All the threads play into each other. All the stories and narratives are woven together, from jokes to newspaper articules to Hollywood movies, and in most of them… it’s not men who are used, abused, and weak. I don’t blame the men I know for acting like they do, if at all – the vast majority, including my own better half, are decent, honourable people – but they swim in this culture every day, as do I. They just don’t see it like I do, unless I point it out.
The funny thing about thinking in feminist terms is that you can never really switch it off again. I routinely judge movies and games on their portrayal of women now; it’s almost my own personal benchmark for well-written media, as the likelyhood of my enjoying a movie in which [insert generic white caucasian twenty-something straight male here] gets into random hijinks/action, with a supporting cast of assorted mostly white men, is somewhere around nil. It takes a lot more than flashy special effects to impress me, and it takes a huge amount more when the film in question portrays women as ‘bad’ girls to be used, or ‘good’ girls to be protected.
Example of a movie that broke the mould? Prince of Persia, no less – I didn’t mention it at the time, but Princess Tamina did a lot of things that would make any feminist proud. She’s the ruler of a country; she alternatively fools and manipulates the Prince for her sacred mission; she can and indeed does use a sword when she has to. In short: she has some serious power and agency, and she’s not afraid to use either to protect the world even at the expense of her own life.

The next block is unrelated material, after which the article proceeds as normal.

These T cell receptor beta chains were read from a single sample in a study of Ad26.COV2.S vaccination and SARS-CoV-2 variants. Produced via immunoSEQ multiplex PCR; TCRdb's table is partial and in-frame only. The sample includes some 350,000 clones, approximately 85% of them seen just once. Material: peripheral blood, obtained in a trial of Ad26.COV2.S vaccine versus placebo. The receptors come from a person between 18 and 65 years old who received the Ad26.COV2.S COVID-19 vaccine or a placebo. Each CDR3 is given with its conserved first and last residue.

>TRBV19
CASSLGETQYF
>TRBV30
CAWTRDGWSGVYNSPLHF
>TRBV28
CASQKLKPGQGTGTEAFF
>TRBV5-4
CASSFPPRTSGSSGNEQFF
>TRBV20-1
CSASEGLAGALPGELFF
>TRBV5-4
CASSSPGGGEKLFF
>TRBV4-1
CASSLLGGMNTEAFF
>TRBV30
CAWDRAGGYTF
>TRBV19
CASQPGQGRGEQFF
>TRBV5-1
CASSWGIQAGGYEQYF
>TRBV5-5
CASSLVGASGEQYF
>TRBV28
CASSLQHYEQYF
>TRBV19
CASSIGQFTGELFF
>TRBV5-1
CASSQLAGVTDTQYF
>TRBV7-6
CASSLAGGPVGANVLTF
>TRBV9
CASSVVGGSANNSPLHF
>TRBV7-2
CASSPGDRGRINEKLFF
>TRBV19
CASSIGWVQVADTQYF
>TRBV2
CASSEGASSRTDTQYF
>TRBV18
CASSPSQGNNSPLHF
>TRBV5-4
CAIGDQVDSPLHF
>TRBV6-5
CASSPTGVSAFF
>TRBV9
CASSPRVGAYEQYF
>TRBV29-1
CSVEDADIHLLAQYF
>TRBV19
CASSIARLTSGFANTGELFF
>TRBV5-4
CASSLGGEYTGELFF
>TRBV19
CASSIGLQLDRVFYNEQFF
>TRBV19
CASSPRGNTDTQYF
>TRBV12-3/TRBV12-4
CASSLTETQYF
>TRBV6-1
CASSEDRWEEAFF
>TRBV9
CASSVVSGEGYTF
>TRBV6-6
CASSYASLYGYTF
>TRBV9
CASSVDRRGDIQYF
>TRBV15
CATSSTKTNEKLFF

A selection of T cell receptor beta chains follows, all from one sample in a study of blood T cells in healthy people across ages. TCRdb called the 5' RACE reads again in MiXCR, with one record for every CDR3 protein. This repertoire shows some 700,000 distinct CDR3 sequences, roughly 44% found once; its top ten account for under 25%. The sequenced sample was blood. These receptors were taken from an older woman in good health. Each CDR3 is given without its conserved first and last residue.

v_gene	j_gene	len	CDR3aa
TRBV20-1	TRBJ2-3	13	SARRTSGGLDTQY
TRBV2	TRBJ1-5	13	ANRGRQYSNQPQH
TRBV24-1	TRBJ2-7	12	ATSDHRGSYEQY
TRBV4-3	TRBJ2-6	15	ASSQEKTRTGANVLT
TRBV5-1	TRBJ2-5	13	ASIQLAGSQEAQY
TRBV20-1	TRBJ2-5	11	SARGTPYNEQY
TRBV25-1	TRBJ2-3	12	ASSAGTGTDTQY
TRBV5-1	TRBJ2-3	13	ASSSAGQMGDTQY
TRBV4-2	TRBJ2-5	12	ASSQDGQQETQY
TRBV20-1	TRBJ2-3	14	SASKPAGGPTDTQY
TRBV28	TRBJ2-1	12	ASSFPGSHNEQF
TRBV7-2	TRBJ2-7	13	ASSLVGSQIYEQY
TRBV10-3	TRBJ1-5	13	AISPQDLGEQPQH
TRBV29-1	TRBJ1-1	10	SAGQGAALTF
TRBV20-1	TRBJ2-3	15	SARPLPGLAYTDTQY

So. Getting back to the point, I guess – I read a lot. Apart from seeing the world a particular way, I also learned about feminists who had changed it, and whose actions had given me the life I lead now. I learned how they fought for the right to vote, to control their own bodies, to live independently, to keep their children, to work and love and exist on their own terms and according to their own wishes. It was a culmination of years and years of work, of gaining a little ground here and there and bleeding raw to keep it. They are the reason I have a voice at all, why I’m not simply cast into a corner and dismissed because I was unfortunate enough to have been born female.
It enrages me that a few women today dismiss all that and disown the word ‘feminist’, as if it’s a slur on their character. Some immediately connect it with the so-called feminazis. Some latch onto one little thing that some feminists have brought about that they don’t like, and use it as an excuse to attack and disown all feminists. Such is life, I guess. The most I can do is argue with them.
I’m unapologetically feminist. That is my label and part of my identity, and for me it means that I am interested in equality for all, even when it doesn’t work out in my favour. It means I can’t shut up and be silent about sexism whether it happens to women or men, that I am well-read on feminist discourse, and I’m very largely in favour of reproductive rights, LGBTQI rights, and human rights in general. I want the world to be better than it is, and if that means I make some people uncomfortable or I have to take some insults, then so be it.
Hmm, wall of text indeed. But I had to say it sometime.